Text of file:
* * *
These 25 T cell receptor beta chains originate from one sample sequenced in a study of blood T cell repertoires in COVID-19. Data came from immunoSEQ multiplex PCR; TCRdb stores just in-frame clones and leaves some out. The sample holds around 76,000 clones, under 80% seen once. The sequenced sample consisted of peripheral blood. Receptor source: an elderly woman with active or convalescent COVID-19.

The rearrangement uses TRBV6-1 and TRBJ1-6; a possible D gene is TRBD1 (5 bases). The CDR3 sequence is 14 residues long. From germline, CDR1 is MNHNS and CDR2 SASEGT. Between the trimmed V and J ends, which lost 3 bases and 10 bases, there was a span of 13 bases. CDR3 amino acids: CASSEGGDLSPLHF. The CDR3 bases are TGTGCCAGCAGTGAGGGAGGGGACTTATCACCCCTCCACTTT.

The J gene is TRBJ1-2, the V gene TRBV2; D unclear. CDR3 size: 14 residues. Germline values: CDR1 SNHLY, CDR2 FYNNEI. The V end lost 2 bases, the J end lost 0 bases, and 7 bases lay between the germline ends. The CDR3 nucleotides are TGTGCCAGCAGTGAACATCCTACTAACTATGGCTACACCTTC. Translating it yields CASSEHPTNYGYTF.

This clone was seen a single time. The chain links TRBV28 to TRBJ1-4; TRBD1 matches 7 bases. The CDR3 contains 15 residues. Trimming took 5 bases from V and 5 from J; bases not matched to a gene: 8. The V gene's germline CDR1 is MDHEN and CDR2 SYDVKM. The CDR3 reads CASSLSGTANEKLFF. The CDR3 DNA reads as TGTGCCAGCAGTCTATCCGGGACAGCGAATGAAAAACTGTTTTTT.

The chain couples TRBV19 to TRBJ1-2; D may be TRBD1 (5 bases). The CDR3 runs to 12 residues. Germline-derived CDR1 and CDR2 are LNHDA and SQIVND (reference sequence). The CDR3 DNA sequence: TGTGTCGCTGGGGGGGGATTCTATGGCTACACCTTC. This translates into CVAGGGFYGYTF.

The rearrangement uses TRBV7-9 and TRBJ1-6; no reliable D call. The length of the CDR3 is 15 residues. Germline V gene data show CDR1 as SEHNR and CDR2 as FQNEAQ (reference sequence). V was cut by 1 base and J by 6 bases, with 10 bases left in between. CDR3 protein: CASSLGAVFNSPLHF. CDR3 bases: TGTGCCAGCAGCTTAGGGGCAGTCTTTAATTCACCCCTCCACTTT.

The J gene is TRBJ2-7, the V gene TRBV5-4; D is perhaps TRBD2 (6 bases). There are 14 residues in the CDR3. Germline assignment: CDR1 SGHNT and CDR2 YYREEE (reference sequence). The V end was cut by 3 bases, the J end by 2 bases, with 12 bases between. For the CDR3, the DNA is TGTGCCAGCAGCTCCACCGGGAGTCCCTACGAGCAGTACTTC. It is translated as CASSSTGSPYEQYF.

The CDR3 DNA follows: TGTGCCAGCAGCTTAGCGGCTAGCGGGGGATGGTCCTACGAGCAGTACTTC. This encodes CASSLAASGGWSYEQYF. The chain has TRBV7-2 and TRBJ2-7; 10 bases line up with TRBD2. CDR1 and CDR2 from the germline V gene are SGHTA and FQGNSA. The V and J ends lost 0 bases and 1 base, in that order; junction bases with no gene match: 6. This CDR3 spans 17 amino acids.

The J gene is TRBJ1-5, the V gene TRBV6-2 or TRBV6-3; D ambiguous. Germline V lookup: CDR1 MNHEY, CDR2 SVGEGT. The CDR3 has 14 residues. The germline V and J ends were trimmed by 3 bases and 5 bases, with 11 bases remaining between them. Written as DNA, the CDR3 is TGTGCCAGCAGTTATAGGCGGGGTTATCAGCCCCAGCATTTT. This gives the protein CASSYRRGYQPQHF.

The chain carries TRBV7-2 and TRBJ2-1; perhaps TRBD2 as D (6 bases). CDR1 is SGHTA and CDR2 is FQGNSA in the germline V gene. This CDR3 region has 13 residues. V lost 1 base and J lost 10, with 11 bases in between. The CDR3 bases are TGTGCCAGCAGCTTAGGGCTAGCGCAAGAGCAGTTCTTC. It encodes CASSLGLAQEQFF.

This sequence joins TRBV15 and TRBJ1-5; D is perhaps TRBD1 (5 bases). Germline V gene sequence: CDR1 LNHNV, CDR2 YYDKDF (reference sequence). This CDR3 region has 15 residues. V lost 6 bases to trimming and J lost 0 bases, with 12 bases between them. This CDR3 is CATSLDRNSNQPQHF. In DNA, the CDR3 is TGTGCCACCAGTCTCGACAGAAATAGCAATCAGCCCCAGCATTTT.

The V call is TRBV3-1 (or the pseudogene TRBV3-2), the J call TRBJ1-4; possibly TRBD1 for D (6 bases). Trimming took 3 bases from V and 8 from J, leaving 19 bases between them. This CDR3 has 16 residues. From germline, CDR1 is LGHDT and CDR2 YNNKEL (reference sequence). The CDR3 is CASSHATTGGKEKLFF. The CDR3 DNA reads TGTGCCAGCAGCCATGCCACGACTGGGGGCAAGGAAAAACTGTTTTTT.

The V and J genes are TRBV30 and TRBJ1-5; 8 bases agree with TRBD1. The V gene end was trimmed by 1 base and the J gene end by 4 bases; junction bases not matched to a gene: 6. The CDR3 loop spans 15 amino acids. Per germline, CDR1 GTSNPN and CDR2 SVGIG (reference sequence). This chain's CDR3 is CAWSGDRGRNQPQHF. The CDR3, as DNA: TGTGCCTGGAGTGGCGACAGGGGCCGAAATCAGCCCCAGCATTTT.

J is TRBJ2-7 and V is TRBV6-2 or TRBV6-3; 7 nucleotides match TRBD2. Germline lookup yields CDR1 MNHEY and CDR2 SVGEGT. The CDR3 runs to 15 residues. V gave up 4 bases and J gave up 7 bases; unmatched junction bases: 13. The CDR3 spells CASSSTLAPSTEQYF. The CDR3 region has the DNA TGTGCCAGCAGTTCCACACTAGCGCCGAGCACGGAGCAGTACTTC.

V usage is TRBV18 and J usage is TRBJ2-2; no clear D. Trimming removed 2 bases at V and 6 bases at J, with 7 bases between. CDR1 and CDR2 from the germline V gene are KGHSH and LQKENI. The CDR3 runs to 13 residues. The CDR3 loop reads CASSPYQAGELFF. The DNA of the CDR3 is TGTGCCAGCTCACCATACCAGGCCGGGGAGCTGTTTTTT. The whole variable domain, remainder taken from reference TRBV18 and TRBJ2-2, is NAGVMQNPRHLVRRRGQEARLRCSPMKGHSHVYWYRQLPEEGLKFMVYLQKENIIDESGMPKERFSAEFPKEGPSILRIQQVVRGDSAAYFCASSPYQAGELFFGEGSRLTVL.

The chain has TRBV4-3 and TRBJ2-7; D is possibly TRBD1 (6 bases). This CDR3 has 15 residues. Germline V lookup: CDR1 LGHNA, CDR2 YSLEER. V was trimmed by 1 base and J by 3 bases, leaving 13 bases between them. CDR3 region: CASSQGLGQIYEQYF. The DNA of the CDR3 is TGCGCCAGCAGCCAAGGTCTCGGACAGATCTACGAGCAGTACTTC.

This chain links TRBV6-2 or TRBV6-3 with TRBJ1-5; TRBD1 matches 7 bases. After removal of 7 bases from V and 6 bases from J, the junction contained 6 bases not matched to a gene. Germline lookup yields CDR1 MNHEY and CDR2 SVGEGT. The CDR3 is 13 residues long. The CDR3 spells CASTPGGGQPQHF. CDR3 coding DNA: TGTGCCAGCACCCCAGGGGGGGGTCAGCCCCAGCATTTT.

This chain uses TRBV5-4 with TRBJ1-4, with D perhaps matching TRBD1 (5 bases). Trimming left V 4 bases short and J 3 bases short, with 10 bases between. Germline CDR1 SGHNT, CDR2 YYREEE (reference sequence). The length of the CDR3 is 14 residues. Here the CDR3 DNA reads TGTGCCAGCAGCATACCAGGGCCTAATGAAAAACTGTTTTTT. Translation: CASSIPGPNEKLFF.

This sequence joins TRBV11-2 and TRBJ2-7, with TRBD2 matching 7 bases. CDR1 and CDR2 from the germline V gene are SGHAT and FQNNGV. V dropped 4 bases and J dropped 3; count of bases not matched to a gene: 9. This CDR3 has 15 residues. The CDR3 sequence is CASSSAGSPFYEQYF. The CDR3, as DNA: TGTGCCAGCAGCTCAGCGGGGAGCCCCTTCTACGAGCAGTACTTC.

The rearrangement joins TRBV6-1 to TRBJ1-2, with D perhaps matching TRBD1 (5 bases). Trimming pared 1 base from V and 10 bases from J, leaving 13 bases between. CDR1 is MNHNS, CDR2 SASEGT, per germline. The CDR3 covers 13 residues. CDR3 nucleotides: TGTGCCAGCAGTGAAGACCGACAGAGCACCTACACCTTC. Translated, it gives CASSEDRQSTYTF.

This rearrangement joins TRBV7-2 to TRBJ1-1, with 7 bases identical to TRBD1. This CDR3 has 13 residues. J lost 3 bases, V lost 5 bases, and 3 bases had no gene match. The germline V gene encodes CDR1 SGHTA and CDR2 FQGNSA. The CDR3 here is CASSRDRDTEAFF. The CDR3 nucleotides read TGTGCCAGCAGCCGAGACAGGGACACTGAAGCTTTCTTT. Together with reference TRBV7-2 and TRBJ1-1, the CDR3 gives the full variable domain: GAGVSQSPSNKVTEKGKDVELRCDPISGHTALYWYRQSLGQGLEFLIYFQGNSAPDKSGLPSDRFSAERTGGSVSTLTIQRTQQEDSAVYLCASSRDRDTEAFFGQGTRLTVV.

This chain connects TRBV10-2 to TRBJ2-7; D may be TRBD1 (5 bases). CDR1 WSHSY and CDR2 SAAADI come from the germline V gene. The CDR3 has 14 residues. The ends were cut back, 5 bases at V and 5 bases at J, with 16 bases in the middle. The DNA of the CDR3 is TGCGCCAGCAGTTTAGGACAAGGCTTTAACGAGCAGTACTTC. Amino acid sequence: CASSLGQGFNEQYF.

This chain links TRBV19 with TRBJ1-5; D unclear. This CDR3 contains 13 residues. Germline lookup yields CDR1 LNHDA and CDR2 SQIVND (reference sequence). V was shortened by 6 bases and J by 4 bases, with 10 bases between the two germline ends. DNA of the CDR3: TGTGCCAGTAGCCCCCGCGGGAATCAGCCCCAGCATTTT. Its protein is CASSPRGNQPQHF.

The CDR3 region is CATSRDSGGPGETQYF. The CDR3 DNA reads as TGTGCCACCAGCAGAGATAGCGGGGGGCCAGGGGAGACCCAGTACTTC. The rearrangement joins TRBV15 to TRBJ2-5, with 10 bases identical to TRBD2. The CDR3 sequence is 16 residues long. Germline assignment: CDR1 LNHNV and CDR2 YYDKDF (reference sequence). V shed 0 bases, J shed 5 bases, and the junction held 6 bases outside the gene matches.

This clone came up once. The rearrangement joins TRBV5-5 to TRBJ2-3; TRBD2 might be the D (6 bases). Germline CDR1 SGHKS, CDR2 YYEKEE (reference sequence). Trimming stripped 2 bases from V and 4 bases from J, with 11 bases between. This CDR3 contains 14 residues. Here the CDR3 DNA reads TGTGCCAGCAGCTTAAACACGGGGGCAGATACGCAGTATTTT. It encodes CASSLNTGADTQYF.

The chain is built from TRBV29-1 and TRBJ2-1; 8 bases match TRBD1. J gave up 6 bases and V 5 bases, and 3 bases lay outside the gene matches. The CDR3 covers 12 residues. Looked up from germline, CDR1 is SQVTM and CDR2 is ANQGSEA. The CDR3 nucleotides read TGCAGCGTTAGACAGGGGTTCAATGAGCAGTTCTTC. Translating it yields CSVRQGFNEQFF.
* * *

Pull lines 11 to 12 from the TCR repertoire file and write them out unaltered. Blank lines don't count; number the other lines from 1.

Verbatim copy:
This sequence joins TRBV15 and TRBJ1-5; D is perhaps TRBD1 (5 bases). Germline V gene sequence: CDR1 LNHNV, CDR2 YYDKDF (reference sequence). This CDR3 region has 15 residues. V lost 6 bases to trimming and J lost 0 bases, with 12 bases between them. This CDR3 is CATSLDRNSNQPQHF. In DNA, the CDR3 is TGTGCCACCAGTCTCGACAGAAATAGCAATCAGCCCCAGCATTTT.

The V call is TRBV3-1 (or the pseudogene TRBV3-2), the J call TRBJ1-4; possibly TRBD1 for D (6 bases). Trimming took 3 bases from V and 8 from J, leaving 19 bases between them. This CDR3 has 16 residues. From germline, CDR1 is LGHDT and CDR2 YNNKEL (reference sequence). The CDR3 is CASSHATTGGKEKLFF. The CDR3 DNA reads TGTGCCAGCAGCCATGCCACGACTGGGGGCAAGGAAAAACTGTTTTTT.